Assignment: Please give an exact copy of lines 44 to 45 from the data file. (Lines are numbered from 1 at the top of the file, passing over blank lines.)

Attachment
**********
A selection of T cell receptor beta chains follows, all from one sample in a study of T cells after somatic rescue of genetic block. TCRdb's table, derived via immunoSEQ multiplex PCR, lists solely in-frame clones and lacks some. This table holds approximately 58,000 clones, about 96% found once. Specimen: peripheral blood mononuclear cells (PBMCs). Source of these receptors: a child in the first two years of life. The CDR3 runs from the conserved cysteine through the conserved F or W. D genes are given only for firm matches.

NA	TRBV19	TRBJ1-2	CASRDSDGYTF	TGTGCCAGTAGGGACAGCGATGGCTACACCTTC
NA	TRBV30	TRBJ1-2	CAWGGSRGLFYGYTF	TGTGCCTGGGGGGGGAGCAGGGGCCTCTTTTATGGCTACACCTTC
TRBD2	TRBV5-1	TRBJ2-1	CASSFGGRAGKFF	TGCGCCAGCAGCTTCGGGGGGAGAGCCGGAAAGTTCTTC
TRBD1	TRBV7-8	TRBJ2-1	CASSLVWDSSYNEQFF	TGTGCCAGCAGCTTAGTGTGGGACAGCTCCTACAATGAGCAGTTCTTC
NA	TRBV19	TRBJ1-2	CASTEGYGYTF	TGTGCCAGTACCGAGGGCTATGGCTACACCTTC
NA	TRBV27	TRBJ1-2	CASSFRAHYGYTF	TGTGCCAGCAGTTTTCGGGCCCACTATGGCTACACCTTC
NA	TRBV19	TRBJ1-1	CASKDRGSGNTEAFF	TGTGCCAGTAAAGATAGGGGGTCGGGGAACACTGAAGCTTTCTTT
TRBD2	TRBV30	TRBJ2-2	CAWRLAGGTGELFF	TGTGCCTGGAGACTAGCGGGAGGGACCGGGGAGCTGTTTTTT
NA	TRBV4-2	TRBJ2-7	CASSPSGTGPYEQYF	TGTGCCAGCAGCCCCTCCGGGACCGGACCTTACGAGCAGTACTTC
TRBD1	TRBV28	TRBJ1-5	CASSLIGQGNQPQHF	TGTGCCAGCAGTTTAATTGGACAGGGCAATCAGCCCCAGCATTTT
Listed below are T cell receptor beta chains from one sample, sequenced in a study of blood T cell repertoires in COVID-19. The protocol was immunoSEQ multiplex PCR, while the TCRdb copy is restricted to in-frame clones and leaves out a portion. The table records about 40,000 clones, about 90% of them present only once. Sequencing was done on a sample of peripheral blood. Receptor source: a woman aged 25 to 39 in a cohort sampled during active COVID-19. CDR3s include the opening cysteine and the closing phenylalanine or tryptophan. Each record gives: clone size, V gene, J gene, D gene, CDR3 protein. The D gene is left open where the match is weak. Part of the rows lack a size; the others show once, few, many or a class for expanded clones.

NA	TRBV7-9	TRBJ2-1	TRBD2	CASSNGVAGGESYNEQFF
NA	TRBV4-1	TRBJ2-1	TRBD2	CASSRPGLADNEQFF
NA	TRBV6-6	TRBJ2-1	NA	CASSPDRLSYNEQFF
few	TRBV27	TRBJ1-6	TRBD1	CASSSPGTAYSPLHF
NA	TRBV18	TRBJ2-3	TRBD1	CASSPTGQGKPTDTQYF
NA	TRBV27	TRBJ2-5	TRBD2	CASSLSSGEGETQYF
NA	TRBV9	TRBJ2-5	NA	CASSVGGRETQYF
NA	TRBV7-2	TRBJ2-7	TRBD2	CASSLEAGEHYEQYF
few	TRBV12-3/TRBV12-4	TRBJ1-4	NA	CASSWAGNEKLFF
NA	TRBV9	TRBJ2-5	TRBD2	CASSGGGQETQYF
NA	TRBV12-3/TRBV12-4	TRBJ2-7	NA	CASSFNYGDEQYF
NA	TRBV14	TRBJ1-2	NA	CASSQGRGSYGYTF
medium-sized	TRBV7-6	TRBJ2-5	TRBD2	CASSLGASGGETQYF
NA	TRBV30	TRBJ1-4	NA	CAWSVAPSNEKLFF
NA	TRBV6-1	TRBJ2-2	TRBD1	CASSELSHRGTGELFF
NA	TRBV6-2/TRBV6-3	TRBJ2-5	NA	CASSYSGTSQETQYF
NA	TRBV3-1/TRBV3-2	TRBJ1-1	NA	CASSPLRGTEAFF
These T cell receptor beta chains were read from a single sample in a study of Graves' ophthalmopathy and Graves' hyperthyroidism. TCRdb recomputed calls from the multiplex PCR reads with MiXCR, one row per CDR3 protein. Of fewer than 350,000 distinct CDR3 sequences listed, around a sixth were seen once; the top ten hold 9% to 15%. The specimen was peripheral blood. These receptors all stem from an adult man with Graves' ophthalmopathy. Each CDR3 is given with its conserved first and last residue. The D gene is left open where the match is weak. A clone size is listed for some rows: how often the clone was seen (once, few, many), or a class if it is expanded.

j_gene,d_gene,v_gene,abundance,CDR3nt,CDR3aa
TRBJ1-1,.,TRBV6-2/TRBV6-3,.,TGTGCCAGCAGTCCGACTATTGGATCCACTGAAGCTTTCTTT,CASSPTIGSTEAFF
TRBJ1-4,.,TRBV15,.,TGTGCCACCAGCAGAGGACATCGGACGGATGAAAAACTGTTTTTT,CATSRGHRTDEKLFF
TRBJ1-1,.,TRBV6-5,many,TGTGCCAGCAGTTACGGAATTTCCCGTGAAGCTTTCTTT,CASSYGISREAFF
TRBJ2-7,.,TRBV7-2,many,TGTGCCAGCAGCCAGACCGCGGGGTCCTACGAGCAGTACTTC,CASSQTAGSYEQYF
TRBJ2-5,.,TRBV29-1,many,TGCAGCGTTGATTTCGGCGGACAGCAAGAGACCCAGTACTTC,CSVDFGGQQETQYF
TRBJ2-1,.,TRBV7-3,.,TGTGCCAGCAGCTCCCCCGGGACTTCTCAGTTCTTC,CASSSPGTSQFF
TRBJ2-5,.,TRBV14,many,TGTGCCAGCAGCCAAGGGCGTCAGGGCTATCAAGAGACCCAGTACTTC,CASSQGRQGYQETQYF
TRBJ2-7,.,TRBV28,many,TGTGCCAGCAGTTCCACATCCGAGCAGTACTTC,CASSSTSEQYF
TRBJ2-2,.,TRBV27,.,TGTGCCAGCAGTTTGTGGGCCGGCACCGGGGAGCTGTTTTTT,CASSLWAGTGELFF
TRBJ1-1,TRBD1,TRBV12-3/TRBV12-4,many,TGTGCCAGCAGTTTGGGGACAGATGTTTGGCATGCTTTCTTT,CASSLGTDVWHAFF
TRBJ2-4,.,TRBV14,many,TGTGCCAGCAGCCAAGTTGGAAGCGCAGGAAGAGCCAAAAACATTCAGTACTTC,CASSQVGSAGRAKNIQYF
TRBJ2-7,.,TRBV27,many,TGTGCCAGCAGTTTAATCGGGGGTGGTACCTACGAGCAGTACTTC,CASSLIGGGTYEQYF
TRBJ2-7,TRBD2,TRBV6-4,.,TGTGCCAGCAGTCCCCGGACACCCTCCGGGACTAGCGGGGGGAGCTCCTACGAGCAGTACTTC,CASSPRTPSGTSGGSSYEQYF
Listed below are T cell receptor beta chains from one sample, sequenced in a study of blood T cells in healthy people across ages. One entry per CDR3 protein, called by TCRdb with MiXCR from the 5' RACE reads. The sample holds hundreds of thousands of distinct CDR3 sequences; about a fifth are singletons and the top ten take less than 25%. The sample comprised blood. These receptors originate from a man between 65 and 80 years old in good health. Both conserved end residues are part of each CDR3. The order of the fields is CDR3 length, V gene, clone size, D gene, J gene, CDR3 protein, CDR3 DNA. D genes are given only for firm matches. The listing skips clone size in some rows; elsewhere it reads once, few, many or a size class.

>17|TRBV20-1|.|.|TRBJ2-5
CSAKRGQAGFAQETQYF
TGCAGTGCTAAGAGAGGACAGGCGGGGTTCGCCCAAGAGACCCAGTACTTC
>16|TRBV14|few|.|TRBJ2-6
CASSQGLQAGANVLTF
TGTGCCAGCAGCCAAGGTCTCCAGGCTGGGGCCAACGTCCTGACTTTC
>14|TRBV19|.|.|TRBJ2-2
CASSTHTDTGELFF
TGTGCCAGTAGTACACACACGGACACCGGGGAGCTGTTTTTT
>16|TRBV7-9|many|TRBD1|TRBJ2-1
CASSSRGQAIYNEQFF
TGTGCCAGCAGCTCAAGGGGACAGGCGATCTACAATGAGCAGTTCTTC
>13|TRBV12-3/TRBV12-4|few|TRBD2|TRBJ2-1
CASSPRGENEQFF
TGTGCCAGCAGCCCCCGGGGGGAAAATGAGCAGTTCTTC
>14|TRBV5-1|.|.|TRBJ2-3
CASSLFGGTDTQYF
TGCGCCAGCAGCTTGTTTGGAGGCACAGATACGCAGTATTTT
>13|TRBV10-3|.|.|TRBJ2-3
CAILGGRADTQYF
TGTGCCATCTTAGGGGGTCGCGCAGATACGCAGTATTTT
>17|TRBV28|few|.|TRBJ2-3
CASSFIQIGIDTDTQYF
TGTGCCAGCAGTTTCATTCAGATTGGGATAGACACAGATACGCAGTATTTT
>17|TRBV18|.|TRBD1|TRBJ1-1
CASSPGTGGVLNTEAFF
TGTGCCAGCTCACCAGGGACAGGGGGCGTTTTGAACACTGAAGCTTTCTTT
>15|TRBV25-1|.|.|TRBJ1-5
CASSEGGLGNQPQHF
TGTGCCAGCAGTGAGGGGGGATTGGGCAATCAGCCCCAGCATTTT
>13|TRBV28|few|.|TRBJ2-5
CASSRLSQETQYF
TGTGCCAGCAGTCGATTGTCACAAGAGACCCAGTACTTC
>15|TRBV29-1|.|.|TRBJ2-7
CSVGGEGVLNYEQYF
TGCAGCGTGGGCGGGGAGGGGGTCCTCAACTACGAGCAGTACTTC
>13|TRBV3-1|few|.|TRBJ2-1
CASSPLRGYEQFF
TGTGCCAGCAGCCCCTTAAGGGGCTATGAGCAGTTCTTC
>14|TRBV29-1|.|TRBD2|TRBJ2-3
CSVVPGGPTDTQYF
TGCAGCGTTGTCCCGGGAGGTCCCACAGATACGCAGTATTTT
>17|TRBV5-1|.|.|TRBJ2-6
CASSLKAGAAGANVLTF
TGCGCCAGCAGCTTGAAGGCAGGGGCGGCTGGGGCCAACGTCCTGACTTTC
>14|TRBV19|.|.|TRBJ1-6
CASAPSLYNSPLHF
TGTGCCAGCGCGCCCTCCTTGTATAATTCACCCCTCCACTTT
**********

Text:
TRBJ2-7,TRBD2,TRBV6-4,.,TGTGCCAGCAGTCCCCGGACACCCTCCGGGACTAGCGGGGGGAGCTCCTACGAGCAGTACTTC,CASSPRTPSGTSGGSSYEQYF
Listed below are T cell receptor beta chains from one sample, sequenced in a study of blood T cells in healthy people across ages. One entry per CDR3 protein, called by TCRdb with MiXCR from the 5' RACE reads. The sample holds hundreds of thousands of distinct CDR3 sequences; about a fifth are singletons and the top ten take less than 25%. The sample comprised blood. These receptors originate from a man between 65 and 80 years old in good health. Both conserved end residues are part of each CDR3. The order of the fields is CDR3 length, V gene, clone size, D gene, J gene, CDR3 protein, CDR3 DNA. D genes are given only for firm matches. The listing skips clone size in some rows; elsewhere it reads once, few, many or a size class.